Mulwala's contribution target for acquiring the prime piece of land at 18-22 Melbourne Street next to the old Locomotive J605 has almost reached the half-way mark.ROBERT MUIR July 2, 2014 8:46am
"The target is heading towards the half-way mark, currently bridging the gap on the $60,000 mark of the $125,000 required by the community," an excited Mulwala Progress Association's Ken McLean told The Yarrawonga Chronicle.
"The fund raising continues to gain momentum, with more people openly discussing acquisition and development of foreshore land in a positive way.
"Again, a big thank you to all who have offered to contribute."
Recognition will be given to all contributors. "Mulwala Progress Association is focused on making sure all businesses, organisations and individuals are afforded due recognition in an appropriate manner," Ken said.
"An example may be such as via a plaque on park 'gym' equipment, seating or look-out area on boardwalk."
Following discussions with Murray-Darling Basin Authority and Goulburn-Murray Water regarding the land's waterfront soil erosion, Ken also expressed good news.
"Both parties are keen to work with Mulwala Progress Association, Corowa Shire Council and other organisations to identify problems along the public foreshore land at Lake Mulwala, including Spring Drive to Kyffins Reserve," he said.
Many local residents, from different walks of life who have contributed financially, encourage other locals, and visitors, to help whittle down the balance.
Pensioner Michael Hoskins has lived in Mulwala for 20 years. "For 20 years I've been walking my dog in this area. I just thought it would be nice if it could be part of the (J W Purtle) Park," the 71-year-old known as 'Mulwala Mick' said.
"I'm happy to donate what I can to help get this piece of land. Every little bit helps."
Andrew (Slanger) Kennedy has lived in Mulwala all his life and believes the land purchase would be a good investment for the community and visitors.
"It's the best block of land in Mulwala not built on and I hope the community gets behind what's required of the community's contribution," builder/tradesman Slanger, who turned 44-years-of-age yesterday, said.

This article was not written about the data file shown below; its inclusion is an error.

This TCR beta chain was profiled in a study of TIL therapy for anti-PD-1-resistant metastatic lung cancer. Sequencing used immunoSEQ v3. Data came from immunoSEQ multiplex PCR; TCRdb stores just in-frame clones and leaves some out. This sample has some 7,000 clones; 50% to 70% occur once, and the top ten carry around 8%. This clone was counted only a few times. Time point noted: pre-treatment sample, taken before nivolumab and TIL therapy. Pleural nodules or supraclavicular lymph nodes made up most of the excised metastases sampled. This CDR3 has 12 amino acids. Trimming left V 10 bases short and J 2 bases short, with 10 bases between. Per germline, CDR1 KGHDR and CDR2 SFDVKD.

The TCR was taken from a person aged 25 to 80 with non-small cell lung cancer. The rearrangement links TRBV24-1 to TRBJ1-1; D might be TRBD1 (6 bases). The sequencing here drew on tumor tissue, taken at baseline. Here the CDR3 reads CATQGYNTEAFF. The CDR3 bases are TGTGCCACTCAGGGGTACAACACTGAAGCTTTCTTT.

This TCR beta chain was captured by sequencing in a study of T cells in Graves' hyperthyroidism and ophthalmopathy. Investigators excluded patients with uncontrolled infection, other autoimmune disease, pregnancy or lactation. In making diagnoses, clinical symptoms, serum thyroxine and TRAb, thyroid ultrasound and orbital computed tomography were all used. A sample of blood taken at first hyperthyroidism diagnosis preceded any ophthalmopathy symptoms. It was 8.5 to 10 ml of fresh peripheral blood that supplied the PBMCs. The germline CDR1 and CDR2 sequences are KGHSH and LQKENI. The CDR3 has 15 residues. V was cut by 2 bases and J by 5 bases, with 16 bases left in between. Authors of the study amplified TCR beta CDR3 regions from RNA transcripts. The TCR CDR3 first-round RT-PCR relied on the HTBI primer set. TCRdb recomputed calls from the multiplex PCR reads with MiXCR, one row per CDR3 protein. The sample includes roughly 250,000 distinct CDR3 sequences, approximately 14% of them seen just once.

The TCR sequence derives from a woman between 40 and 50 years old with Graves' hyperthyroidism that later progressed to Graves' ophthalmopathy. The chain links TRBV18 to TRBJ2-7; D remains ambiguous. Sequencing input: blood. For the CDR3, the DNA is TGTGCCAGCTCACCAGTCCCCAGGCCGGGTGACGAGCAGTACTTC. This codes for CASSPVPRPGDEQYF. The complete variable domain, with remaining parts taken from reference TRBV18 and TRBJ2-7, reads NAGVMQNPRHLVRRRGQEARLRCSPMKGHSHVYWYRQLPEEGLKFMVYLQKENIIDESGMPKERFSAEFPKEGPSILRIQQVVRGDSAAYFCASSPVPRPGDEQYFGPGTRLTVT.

Expectant mothers Melita Purtle and Sophie Taylor are not only looking to their children having the opportunity to play at the proposed play area beside the foreshore, but for future generations.
Melita said, "With kids growing up we've got to have plenty of access to the lake - the more we can keep the better.
"It's not just for our kids but for generations to come, for tourists and for locals to enjoy."
Sophie agreed and said as this is the only chance council and the community can acquire the land from the NSW State Government, people must now support its purchase.
Corowa Shire Council has agreed to purchase the land from Government Property NSW, for a total of $330,000, subject to the Mulwala community raising $125,000. If the money cannot be raised, the land would be auctioned by the Government and could fetch $500,000.
Shepparton's Victoria Hotel recorded the highest electronic gaming profits outside of Melbourne in 2015.
Yarrawonga/Mulwala's largest ever professional golf event, the Shepparton BMW Senior Victorian Open, got underway today with 124 players hitting off from 8am to 1pm on Yarrawonga's Black Bull Golf Course at Silverwoods.
Tatura’s rainfall for the last three months of 2015, 116.6mm, was marginally down on the long-term average for the same period, 120.8mm.
THE historic log barge D26 has broken up and sunk in the wet dock behind the Aquatic Reserve.
ATHLETIC talent clearly runs in the Hayes family.
Special supplement in this weeks edition
For Tocumwal’s Lynda Snowden, working the land hasn’t stopped her from falling in love with the majestic surrounds of her day to day life.
TOOLLEEN Recreation Reserve Committee of Management presented three awards on Australia Day in front of 80 local residents.
The cuteness level at Maryanne Ryan’s place is overflowing the bucket, with the arrival of baby Dougal the donkey.
Deniliquin doctor Marion Magee says she is disgusted with the treatment of local nurses.
After 27 years of dairying, Undera farmer Rob Backway gave up 130 cattle to move into cropping — and he has never looked back.
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